There are so many health conditions that cause chronic pain - not just arthritis. Auto-immune conditions, traumatic injuries, migraine/headaches, fibromyalgia, and even anxiety and depression have been linked to increased daily pain. Over time, this not only causes physical distress but also mental distress - it is no surprise that mental health disorders are commonly linked to chronic pain. Fortunately, there are many tools available for chronic pain sufferers - one of them being herbal/botanical medicine.
When I thought about the topic of chronic pain - my first inclination was to talk about herbal medicine. Botanical/herbals act to quell chronic pain through some main biochemical actions - anti-inflammatory and analgesic. Anti-inflammatory herbs contain compounds that have been studied to reduce inflammatory chemicals in the body (which you will read about later in this post), and analgesic actions which have "pain-blocking" abilities - much like a painkiller/sedative medicine would (ex. taking tylenol for a headache). Other common actions are anti-rheumatic, meaning that historically this herb has been used for rheumatic (joint pain/other pain conditions), and anti-spasmodic (anti-cramping).
Turmeric (Curcuma Longa)
- Curcumin polyphenols down-regulate NF-kB and Cox-2 - 2 which are anti-inflammatory (AI) molecules
- Possesses antinociceptive qualities due to its involvement in ATP-sensitive K+ channels; thus decreasing sensation of pain
- Human studies have shown benefit in rheumatoid arthritis and inflammatory bowel disease
Ginger (Zingiber officinale)
- Gingerol & Zingerone are key AI agents
- These AI agents modulate leukotriene and PG synthesis, along with inhibiting NFKb (other compounds regulating inflammation)
- According to placebo there is a moderate to large effect of Zingiber exctracts on chronic pain (ex, arthritis, IBS, surgery, primary dysmenorrhea)
White Willow (Salix Alba)
- The salicylic acid in Salix Alba is related to aspirin’s AI and analgesic ability therefore can be useful for any type of rheumatic or other types of pains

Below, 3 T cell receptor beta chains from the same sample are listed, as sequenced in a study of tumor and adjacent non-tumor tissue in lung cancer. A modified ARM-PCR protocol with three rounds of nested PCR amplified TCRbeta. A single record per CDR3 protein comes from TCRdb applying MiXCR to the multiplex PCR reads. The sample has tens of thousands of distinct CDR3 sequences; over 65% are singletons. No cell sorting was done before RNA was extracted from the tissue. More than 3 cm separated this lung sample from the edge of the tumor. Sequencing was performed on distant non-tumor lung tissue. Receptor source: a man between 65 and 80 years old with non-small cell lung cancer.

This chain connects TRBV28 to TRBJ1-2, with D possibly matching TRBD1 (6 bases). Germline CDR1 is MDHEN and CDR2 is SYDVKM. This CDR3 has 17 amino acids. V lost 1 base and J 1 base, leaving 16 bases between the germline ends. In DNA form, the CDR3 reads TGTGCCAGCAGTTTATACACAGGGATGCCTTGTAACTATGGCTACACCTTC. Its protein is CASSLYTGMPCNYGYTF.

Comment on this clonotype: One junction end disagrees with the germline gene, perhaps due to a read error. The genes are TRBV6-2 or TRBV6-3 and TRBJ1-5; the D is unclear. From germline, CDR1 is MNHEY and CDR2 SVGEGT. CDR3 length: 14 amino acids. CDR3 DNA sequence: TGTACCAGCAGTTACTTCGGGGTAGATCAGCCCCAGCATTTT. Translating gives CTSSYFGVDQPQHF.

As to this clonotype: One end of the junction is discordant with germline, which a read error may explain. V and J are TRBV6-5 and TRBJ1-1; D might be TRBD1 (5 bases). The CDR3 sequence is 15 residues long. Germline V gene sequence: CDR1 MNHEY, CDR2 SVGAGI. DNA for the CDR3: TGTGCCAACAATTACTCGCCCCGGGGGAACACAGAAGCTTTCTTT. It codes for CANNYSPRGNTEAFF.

- This is actually safer to use than Aspirin because it does not have the same blood thinning abilities that aspirin does.
Black Cohosh (Cimicifuga racemosa)
- Cimicifugides are antispasmodic, antirheumatic, anti-inflammatory so for any type of pain, especially cramping pain it will be useful for ex. Chronic pain as seen in Endometriosis
Marijuana (Cannabis Sativa/Indica)
- The endocannibinoid system has been studied for modulating chronic pain conditions
- Endocannibinoids are not only limited to cannabis but are impacted by things such as exercising and fish oils
- Medical marijuana has been studied for pain conditions such as arthritis, neuralgia, cancer pain etc.
- Pain is multifaceted and is affected by various inflammatory systems as well and neurotransmitter and other systems (ex. the endocannibinoid system in Cannabis)
- Although not legal for recreational use, the legalization of cannabis will allow for more research into its safety, efficacy and proper dosing for chronic pain use
Indian Frankincense (Boswellia Serrata)
- This historic herb, used Ayruvedic medicine for arthritic conditions, and in Western medicine for other inflammatory-related processes (ex. Ulcerative Colitis, Chronic pains, Osteoarthritis and Rheumatoid arthritis
- Inhibitis leukotrienes just like many of the other AF herbs, which may be one of the reasons it is helpful in chronic pain conditions
Many other herbs are useful for chronic pain, and visiting a naturopathic doctor could help you determine which herbs are useful for you. An advantage of using herbal medicine is that many herbs have other actions that can also treat other co-existing concerns at the same time. For example, ginger is also anti-emetic so would be useful for someone experiencing chronic pain as well as nausea.
Comment below with your favourite herbs for chronic pain, or if you have any questions about any of the discussed herbs.
Stay tuned for the next post in the Chronic Pain series: Mind- Body Therapies.
- Dr. Godfrey. Herbal Medicine. CCNM. 2015
- Chris Kresser (2017). Should you Consider Medical Marijuana? Cannabinoid Podcast
- ND Assist (2017), Indian Frankincense. ND Assist.
- Lakhan, Ford, Tepper (2015). Zingiber extracts for pain. A systemic review and meta-analysis. Nutrition Journal.